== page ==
Liked by 3 people

  3. I need to show my husband this! He flosses regularly. Do I ? No! but I have very good teeth, not one cavity. Sooooo…..as for my study, That’s one minute every day that I can spend on something better, like reading a book, or a blog post. 🙂

    Liked by 1 person

    1. Flossing is not for your teeth so much as it is for your gums. It prevents pyorrhea, halitosis, and edentulous gums. With gum disease, your gums can recede so far that your perfect teeth will fall out like little chiclets.

      Liked by 1 person

  4. I think this is where you must simply follow the advice of your own personal dentist or hygienist. If they recommend you floss, it is unlikely that it is in an effort to earn a kick back from the floss manufacturing companies. And considering the number of mouths they look into in a day, they are the experts as far as I am concerned.

    Liked by 3 people

  5. I never liked flossing. My teeth overlap in places which made it difficult to get the stuff down and it caught again on the way up. Flossing made my gums bleed (which probaby indicated that I needed to). The gaps between my teeth now require something more akin to a bottle brush, which I can see the point of.

    Liked by 2 people

  6. I’ve never got on with flossing, give me a good old toothbrush every time. I’m a little worried at the disparity in your estimates of time saving, though – 30 secs or 45 secs? You do realise that you’re supposed to gargle the mouthwash, not drink it, right?

    Liked by 1 person

    1. good catch with the seconds; originally I had them all at 30 seconds, then I changed them to 45; I guess I missed one! thanks for the tip on the mouthwash, that could have been part of the problem. 🙂 Now I have heard that mouthwash is quite good for dental health…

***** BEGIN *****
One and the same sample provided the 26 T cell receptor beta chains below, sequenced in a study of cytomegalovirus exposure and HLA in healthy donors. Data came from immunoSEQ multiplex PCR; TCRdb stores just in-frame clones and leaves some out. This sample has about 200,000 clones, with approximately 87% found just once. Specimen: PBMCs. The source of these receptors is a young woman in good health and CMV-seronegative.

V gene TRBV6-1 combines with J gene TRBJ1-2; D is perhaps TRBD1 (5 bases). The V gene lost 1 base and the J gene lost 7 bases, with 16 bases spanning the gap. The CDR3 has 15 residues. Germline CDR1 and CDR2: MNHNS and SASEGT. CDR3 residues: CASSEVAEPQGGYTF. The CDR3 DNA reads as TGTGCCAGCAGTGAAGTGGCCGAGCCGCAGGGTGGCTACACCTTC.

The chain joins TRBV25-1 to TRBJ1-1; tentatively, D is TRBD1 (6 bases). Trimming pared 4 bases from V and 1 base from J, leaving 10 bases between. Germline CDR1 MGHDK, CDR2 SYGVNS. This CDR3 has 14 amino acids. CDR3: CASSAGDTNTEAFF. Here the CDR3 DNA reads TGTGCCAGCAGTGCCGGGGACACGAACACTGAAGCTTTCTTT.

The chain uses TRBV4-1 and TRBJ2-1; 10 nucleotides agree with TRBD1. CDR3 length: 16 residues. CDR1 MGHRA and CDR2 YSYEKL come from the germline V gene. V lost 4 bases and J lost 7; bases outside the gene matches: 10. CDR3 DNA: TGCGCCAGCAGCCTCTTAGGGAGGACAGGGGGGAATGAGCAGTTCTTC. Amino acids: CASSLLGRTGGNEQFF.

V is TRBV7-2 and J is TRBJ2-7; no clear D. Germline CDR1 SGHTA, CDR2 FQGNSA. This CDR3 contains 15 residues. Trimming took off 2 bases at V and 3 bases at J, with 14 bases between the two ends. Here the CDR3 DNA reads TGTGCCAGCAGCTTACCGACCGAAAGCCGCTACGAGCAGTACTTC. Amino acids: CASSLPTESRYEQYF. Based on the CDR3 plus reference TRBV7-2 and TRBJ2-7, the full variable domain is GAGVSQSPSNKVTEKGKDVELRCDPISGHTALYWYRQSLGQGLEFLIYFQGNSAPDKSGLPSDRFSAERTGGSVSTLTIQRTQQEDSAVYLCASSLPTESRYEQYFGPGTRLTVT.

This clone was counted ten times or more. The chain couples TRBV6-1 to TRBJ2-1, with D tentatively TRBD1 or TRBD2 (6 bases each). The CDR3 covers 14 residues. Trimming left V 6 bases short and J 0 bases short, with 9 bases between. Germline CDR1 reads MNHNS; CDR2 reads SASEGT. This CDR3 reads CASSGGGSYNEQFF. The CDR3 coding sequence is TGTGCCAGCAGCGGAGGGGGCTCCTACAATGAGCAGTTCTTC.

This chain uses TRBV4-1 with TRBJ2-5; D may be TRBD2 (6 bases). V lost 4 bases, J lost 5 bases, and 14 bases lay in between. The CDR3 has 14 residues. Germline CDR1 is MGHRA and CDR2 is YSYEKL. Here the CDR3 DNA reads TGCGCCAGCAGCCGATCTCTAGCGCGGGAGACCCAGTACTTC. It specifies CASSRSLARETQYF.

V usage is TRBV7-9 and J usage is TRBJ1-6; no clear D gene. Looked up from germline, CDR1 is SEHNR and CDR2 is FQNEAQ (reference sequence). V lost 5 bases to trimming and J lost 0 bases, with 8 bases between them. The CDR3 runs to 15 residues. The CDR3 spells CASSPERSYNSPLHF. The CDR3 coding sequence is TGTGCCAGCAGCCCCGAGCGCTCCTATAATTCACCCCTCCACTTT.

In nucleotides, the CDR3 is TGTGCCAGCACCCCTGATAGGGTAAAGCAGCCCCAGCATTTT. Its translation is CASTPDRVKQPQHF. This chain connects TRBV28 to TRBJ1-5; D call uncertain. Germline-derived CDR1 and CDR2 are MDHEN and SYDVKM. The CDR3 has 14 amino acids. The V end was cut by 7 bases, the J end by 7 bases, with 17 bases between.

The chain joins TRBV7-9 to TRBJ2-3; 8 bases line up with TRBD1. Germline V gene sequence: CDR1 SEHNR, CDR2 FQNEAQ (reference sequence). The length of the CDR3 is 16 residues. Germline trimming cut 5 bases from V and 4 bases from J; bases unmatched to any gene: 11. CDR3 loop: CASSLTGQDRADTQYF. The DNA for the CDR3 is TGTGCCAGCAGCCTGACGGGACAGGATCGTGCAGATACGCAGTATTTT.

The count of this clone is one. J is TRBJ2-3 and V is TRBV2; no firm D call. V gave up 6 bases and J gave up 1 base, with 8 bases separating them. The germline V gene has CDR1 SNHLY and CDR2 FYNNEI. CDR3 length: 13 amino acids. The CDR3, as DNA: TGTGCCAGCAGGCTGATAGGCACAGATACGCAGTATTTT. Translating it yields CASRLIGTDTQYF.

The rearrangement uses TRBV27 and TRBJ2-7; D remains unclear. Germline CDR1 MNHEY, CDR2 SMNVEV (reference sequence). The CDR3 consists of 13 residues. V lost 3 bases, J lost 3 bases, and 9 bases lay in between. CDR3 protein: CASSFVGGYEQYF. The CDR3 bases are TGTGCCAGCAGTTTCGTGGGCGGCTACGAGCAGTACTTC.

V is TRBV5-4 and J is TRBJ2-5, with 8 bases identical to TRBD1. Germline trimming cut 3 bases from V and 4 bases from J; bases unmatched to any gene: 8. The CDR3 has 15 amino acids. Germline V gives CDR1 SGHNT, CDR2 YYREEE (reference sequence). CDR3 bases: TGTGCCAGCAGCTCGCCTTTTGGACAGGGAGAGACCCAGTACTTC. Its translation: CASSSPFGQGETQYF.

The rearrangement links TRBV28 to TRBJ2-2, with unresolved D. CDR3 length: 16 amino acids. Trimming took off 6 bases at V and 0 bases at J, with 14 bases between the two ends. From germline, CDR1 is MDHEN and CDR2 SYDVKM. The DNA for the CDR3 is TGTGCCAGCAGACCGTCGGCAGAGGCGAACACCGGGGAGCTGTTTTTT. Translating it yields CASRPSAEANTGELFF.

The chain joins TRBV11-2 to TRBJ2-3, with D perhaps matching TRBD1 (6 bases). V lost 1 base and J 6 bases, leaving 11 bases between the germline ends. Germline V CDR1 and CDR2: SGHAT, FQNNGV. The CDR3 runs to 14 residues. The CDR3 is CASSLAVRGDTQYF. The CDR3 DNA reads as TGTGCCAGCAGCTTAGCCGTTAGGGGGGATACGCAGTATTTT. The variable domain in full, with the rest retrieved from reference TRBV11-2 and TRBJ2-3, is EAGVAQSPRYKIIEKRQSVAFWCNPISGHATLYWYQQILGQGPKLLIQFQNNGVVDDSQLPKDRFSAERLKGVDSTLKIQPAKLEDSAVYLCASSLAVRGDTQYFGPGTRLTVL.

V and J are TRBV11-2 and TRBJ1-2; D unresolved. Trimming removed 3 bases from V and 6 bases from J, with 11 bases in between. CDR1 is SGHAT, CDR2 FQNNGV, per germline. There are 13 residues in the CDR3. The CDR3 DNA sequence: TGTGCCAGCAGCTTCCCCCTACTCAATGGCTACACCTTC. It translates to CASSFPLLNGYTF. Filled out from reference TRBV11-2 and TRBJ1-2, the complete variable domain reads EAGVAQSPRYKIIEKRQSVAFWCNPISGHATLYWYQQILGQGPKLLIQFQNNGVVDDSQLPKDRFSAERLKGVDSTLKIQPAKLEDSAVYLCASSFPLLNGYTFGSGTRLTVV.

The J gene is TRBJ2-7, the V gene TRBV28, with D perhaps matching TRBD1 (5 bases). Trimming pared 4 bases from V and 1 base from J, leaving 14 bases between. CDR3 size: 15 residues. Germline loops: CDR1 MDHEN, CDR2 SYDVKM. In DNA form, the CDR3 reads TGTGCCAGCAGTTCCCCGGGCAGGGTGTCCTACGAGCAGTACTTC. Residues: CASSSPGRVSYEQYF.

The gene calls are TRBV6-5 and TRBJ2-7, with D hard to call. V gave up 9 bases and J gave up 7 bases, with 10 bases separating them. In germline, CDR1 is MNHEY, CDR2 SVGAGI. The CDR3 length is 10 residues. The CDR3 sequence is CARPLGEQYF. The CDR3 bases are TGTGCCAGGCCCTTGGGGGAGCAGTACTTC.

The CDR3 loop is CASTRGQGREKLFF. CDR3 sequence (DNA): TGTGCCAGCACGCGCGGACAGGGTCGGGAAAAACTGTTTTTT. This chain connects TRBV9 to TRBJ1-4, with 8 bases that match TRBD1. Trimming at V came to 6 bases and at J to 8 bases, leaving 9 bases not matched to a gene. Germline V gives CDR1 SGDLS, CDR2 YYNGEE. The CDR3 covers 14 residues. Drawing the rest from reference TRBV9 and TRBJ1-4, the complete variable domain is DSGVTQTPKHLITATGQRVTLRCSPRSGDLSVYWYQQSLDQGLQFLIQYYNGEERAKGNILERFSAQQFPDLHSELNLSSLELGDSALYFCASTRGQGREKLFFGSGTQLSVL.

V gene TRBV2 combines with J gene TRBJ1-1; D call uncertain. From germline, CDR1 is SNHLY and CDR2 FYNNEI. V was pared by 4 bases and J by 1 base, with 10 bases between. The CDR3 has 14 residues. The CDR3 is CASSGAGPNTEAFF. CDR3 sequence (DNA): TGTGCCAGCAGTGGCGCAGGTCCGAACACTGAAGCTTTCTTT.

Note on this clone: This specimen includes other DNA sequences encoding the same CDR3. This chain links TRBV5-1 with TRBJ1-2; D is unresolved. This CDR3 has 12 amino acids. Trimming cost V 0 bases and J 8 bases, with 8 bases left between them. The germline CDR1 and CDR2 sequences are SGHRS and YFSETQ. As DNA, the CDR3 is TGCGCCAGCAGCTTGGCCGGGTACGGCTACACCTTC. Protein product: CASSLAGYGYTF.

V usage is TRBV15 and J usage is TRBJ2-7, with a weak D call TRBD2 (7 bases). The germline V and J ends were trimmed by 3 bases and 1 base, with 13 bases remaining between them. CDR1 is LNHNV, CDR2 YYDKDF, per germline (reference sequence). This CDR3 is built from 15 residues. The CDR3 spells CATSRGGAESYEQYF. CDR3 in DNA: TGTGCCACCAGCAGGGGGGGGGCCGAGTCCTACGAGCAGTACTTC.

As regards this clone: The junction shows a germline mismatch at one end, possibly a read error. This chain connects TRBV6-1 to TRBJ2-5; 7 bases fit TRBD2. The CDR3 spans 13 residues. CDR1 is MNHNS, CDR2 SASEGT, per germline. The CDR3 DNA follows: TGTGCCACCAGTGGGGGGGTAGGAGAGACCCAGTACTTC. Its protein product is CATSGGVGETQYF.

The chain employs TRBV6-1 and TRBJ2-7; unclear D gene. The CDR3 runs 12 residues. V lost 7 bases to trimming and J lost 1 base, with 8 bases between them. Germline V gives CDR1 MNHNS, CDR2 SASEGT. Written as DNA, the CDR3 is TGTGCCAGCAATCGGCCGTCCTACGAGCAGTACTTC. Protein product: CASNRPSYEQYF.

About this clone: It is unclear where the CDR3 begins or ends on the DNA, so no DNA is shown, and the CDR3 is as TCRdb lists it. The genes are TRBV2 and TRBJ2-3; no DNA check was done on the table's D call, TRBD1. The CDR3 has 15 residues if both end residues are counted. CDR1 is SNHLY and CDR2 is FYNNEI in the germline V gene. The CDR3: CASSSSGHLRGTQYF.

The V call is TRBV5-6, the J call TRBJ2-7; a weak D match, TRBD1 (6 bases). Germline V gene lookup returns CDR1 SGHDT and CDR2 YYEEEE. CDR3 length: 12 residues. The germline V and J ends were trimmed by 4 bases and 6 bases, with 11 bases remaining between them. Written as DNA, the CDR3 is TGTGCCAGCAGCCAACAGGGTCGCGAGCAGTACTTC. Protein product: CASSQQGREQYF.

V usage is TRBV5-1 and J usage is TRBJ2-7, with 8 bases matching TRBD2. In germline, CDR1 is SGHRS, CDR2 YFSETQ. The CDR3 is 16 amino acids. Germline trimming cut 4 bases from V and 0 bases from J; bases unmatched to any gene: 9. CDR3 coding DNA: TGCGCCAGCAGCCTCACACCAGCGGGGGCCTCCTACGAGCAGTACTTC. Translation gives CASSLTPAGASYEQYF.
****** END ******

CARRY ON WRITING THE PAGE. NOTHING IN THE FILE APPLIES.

Liked by 1 person

  7. I’m not sure I agree with your logic (regarding losing six years of your life), but I also feel hoodwinked. I’m now rethinking my entire dental regimen. Well, just 45 daily seconds of it.

    Thanks for sharing this groundbreaking revelation.

    Liked by 2 people

  8. I read that about flossing many years ago, and stopped flossing also. Then, when I saw my hygienist, my gums started bleeding like a mugging victim in a dark alley. I was lectured that this was gum disease, and warned that it’s the consequence of not flossing, and that it puts me in danger of losing my teeth. So I resumed flossing.

    I think if you only ate healthy, nonprocessed foods, such as whole grains, you can get away with not flossing. But otherwise, it seems like a recipe for needing dentures someday in the future. How that might affect your lifespan, I’m not sure.

    Liked by 2 people

  9. Hi Jim. Enjoyed that, but must admit it feels like someone trying to convince me that face masks don’t help prevent germs spreading. An alternative to flossing, which can be a messy, fiddly, business in my experience – tiny interdental brushes. And so much quicker, so it’s a win-win. 🙂

    Liked by 1 person

  10. My best friend is currently studying to become a dentist and she was telling me about the importance of flossing and was surprised when I told her I don’t floss regularly and insisted I should. Maybe I need to send her this information lol!

    Liked by 2 people